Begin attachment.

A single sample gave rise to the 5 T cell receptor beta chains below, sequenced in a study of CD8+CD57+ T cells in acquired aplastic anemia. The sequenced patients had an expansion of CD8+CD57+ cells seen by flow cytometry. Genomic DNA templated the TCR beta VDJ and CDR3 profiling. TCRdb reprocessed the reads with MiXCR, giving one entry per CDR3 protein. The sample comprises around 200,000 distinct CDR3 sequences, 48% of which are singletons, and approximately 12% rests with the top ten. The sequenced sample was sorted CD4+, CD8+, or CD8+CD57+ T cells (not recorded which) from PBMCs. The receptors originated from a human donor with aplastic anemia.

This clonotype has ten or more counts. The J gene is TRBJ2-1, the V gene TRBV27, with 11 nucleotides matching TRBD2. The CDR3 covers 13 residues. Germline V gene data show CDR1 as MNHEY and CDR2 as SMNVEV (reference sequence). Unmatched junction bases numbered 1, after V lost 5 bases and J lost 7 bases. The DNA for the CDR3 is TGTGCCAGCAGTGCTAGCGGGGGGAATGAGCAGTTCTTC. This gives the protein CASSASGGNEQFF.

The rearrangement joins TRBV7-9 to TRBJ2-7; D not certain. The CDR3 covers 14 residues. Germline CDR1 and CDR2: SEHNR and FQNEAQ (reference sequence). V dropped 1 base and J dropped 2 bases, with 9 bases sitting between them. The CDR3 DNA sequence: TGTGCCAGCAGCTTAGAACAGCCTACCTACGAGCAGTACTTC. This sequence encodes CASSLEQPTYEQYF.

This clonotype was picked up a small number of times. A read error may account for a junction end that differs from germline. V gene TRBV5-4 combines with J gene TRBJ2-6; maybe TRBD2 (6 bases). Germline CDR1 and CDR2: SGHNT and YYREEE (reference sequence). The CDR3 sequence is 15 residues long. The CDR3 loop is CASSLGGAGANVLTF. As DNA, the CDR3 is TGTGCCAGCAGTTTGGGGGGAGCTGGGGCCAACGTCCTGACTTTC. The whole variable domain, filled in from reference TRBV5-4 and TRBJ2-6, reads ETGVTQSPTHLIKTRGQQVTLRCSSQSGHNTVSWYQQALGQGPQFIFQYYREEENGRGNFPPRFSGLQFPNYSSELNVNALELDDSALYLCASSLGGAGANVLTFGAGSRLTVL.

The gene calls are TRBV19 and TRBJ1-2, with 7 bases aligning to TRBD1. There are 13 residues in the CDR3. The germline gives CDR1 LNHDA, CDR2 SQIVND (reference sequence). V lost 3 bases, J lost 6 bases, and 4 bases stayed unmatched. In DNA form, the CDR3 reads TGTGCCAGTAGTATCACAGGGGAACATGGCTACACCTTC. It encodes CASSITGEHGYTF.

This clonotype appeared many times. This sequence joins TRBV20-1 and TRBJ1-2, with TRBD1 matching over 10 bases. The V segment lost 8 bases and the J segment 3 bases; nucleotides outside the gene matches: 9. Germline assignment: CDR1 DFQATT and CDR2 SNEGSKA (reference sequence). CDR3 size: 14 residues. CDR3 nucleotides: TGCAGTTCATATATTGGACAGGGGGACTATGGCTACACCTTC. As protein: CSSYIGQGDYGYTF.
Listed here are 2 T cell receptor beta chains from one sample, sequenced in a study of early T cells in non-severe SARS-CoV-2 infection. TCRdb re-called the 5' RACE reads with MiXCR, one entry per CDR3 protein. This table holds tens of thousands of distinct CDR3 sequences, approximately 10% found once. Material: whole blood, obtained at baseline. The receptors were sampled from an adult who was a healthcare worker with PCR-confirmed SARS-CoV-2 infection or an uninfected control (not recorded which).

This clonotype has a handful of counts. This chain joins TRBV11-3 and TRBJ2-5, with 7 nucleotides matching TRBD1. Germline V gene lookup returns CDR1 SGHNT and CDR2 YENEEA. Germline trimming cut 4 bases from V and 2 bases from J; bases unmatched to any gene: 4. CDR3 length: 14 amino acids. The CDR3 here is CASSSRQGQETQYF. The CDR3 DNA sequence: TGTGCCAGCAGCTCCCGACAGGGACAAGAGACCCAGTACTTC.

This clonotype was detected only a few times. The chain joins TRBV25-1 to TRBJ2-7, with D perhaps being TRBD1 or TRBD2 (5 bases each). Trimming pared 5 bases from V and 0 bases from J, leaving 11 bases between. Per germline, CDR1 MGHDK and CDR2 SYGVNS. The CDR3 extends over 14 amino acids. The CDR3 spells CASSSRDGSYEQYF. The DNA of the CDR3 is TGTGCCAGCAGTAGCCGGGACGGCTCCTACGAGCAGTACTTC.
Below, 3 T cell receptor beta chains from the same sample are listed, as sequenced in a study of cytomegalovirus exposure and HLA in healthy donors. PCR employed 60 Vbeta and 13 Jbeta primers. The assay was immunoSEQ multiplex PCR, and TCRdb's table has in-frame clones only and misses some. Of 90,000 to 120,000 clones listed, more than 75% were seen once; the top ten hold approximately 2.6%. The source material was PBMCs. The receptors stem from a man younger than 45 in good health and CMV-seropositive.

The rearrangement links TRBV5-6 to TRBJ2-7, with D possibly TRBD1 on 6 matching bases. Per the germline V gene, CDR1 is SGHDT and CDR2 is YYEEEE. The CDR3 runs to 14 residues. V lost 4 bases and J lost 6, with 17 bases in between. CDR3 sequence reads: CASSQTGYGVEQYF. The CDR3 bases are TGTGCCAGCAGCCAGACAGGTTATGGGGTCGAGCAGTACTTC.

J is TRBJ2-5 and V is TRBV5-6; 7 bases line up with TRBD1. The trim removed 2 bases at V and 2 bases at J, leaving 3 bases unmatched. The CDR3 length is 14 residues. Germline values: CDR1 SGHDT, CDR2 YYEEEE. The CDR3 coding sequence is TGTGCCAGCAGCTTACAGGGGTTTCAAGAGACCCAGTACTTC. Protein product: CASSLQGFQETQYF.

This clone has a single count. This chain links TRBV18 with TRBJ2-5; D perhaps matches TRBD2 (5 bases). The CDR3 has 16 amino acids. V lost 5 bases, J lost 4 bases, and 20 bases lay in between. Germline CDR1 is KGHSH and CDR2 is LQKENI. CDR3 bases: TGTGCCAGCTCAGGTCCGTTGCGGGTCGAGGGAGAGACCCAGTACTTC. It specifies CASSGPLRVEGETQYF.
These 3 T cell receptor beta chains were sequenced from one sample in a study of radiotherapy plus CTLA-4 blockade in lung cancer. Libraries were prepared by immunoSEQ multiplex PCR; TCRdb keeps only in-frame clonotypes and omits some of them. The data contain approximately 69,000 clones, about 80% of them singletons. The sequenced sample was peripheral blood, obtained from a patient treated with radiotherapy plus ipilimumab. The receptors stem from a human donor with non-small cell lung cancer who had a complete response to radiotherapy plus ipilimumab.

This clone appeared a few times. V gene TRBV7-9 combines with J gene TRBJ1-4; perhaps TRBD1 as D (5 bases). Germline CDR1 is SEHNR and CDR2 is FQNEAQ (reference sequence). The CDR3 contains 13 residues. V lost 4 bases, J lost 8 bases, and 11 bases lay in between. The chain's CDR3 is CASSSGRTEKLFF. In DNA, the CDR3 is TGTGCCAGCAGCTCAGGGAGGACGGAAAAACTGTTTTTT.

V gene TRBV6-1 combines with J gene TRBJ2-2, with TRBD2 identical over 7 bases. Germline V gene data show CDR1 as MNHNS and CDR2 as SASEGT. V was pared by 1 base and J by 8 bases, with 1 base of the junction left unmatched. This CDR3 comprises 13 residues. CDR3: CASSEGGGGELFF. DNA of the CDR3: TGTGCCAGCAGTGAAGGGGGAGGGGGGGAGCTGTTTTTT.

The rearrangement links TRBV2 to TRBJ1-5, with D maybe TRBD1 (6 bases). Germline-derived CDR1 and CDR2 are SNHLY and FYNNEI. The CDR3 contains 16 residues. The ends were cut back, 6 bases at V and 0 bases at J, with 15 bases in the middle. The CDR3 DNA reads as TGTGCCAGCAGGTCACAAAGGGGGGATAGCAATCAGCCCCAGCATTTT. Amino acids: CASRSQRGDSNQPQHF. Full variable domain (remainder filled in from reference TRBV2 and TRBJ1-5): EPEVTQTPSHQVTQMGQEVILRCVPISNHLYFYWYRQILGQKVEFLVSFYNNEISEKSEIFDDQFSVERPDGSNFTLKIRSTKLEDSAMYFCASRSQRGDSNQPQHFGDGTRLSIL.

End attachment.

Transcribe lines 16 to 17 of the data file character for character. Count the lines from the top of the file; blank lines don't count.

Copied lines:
V gene TRBV6-1 combines with J gene TRBJ2-2, with TRBD2 identical over 7 bases. Germline V gene data show CDR1 as MNHNS and CDR2 as SASEGT. V was pared by 1 base and J by 8 bases, with 1 base of the junction left unmatched. This CDR3 comprises 13 residues. CDR3: CASSEGGGGELFF. DNA of the CDR3: TGTGCCAGCAGTGAAGGGGGAGGGGGGGAGCTGTTTTTT.

The rearrangement links TRBV2 to TRBJ1-5, with D maybe TRBD1 (6 bases). Germline-derived CDR1 and CDR2 are SNHLY and FYNNEI. The CDR3 contains 16 residues. The ends were cut back, 6 bases at V and 0 bases at J, with 15 bases in the middle. The CDR3 DNA reads as TGTGCCAGCAGGTCACAAAGGGGGGATAGCAATCAGCCCCAGCATTTT. Amino acids: CASRSQRGDSNQPQHF. Full variable domain (remainder filled in from reference TRBV2 and TRBJ1-5): EPEVTQTPSHQVTQMGQEVILRCVPISNHLYFYWYRQILGQKVEFLVSFYNNEISEKSEIFDDQFSVERPDGSNFTLKIRSTKLEDSAMYFCASRSQRGDSNQPQHFGDGTRLSIL.